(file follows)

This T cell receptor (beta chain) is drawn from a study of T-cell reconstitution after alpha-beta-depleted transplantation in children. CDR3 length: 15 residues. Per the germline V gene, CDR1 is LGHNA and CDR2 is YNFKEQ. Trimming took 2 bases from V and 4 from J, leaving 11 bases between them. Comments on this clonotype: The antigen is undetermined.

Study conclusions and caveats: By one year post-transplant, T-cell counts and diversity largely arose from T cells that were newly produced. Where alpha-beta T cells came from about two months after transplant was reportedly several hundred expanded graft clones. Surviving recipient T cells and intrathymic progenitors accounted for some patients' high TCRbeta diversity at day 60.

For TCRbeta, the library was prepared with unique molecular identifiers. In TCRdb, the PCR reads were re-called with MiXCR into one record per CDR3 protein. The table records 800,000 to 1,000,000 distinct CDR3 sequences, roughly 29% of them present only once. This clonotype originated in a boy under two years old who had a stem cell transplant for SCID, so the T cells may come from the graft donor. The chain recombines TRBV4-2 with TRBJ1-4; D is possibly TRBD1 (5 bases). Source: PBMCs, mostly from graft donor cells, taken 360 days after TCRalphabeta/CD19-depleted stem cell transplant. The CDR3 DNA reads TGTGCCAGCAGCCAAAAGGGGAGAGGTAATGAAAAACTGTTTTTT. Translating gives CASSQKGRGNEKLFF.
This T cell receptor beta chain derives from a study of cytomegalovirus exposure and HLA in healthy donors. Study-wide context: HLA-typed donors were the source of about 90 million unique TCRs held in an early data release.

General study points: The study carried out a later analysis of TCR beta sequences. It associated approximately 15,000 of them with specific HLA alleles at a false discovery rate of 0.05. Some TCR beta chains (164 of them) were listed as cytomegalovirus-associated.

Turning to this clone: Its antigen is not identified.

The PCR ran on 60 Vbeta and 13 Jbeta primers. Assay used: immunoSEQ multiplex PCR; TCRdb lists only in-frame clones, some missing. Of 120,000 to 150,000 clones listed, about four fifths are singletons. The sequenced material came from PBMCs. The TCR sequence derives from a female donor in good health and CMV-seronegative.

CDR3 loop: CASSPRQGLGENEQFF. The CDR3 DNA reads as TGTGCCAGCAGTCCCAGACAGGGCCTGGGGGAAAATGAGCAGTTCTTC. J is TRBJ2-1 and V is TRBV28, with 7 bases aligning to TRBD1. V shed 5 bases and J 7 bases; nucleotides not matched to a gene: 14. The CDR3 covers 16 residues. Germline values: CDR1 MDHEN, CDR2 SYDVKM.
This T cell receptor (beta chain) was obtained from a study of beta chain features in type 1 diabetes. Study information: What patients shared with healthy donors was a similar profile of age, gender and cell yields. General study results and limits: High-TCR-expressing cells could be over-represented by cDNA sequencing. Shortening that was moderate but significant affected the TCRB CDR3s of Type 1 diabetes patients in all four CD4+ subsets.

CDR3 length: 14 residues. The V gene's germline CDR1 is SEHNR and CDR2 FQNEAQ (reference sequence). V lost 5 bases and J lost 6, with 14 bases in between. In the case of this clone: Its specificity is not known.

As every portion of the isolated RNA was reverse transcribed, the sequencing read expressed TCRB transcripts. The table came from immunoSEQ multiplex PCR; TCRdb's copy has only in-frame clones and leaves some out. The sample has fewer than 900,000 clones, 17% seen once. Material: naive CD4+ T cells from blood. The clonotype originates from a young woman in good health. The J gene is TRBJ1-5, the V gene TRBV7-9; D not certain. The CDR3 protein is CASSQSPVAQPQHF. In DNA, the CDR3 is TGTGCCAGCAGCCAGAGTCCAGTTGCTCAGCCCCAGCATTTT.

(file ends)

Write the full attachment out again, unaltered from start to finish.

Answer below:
This T cell receptor (beta chain) is drawn from a study of T-cell reconstitution after alpha-beta-depleted transplantation in children. CDR3 length: 15 residues. Per the germline V gene, CDR1 is LGHNA and CDR2 is YNFKEQ. Trimming took 2 bases from V and 4 from J, leaving 11 bases between them. Comments on this clonotype: The antigen is undetermined.

Study conclusions and caveats: By one year post-transplant, T-cell counts and diversity largely arose from T cells that were newly produced. Where alpha-beta T cells came from about two months after transplant was reportedly several hundred expanded graft clones. Surviving recipient T cells and intrathymic progenitors accounted for some patients' high TCRbeta diversity at day 60.

For TCRbeta, the library was prepared with unique molecular identifiers. In TCRdb, the PCR reads were re-called with MiXCR into one record per CDR3 protein. The table records 800,000 to 1,000,000 distinct CDR3 sequences, roughly 29% of them present only once. This clonotype originated in a boy under two years old who had a stem cell transplant for SCID, so the T cells may come from the graft donor. The chain recombines TRBV4-2 with TRBJ1-4; D is possibly TRBD1 (5 bases). Source: PBMCs, mostly from graft donor cells, taken 360 days after TCRalphabeta/CD19-depleted stem cell transplant. The CDR3 DNA reads TGTGCCAGCAGCCAAAAGGGGAGAGGTAATGAAAAACTGTTTTTT. Translating gives CASSQKGRGNEKLFF.
This T cell receptor beta chain derives from a study of cytomegalovirus exposure and HLA in healthy donors. Study-wide context: HLA-typed donors were the source of about 90 million unique TCRs held in an early data release.

General study points: The study carried out a later analysis of TCR beta sequences. It associated approximately 15,000 of them with specific HLA alleles at a false discovery rate of 0.05. Some TCR beta chains (164 of them) were listed as cytomegalovirus-associated.

Turning to this clone: Its antigen is not identified.

The PCR ran on 60 Vbeta and 13 Jbeta primers. Assay used: immunoSEQ multiplex PCR; TCRdb lists only in-frame clones, some missing. Of 120,000 to 150,000 clones listed, about four fifths are singletons. The sequenced material came from PBMCs. The TCR sequence derives from a female donor in good health and CMV-seronegative.

CDR3 loop: CASSPRQGLGENEQFF. The CDR3 DNA reads as TGTGCCAGCAGTCCCAGACAGGGCCTGGGGGAAAATGAGCAGTTCTTC. J is TRBJ2-1 and V is TRBV28, with 7 bases aligning to TRBD1. V shed 5 bases and J 7 bases; nucleotides not matched to a gene: 14. The CDR3 covers 16 residues. Germline values: CDR1 MDHEN, CDR2 SYDVKM.
This T cell receptor (beta chain) was obtained from a study of beta chain features in type 1 diabetes. Study information: What patients shared with healthy donors was a similar profile of age, gender and cell yields. General study results and limits: High-TCR-expressing cells could be over-represented by cDNA sequencing. Shortening that was moderate but significant affected the TCRB CDR3s of Type 1 diabetes patients in all four CD4+ subsets.

CDR3 length: 14 residues. The V gene's germline CDR1 is SEHNR and CDR2 FQNEAQ (reference sequence). V lost 5 bases and J lost 6, with 14 bases in between. In the case of this clone: Its specificity is not known.

As every portion of the isolated RNA was reverse transcribed, the sequencing read expressed TCRB transcripts. The table came from immunoSEQ multiplex PCR; TCRdb's copy has only in-frame clones and leaves some out. The sample has fewer than 900,000 clones, 17% seen once. Material: naive CD4+ T cells from blood. The clonotype originates from a young woman in good health. The J gene is TRBJ1-5, the V gene TRBV7-9; D not certain. The CDR3 protein is CASSQSPVAQPQHF. In DNA, the CDR3 is TGTGCCAGCAGCCAGAGTCCAGTTGCTCAGCCCCAGCATTTT.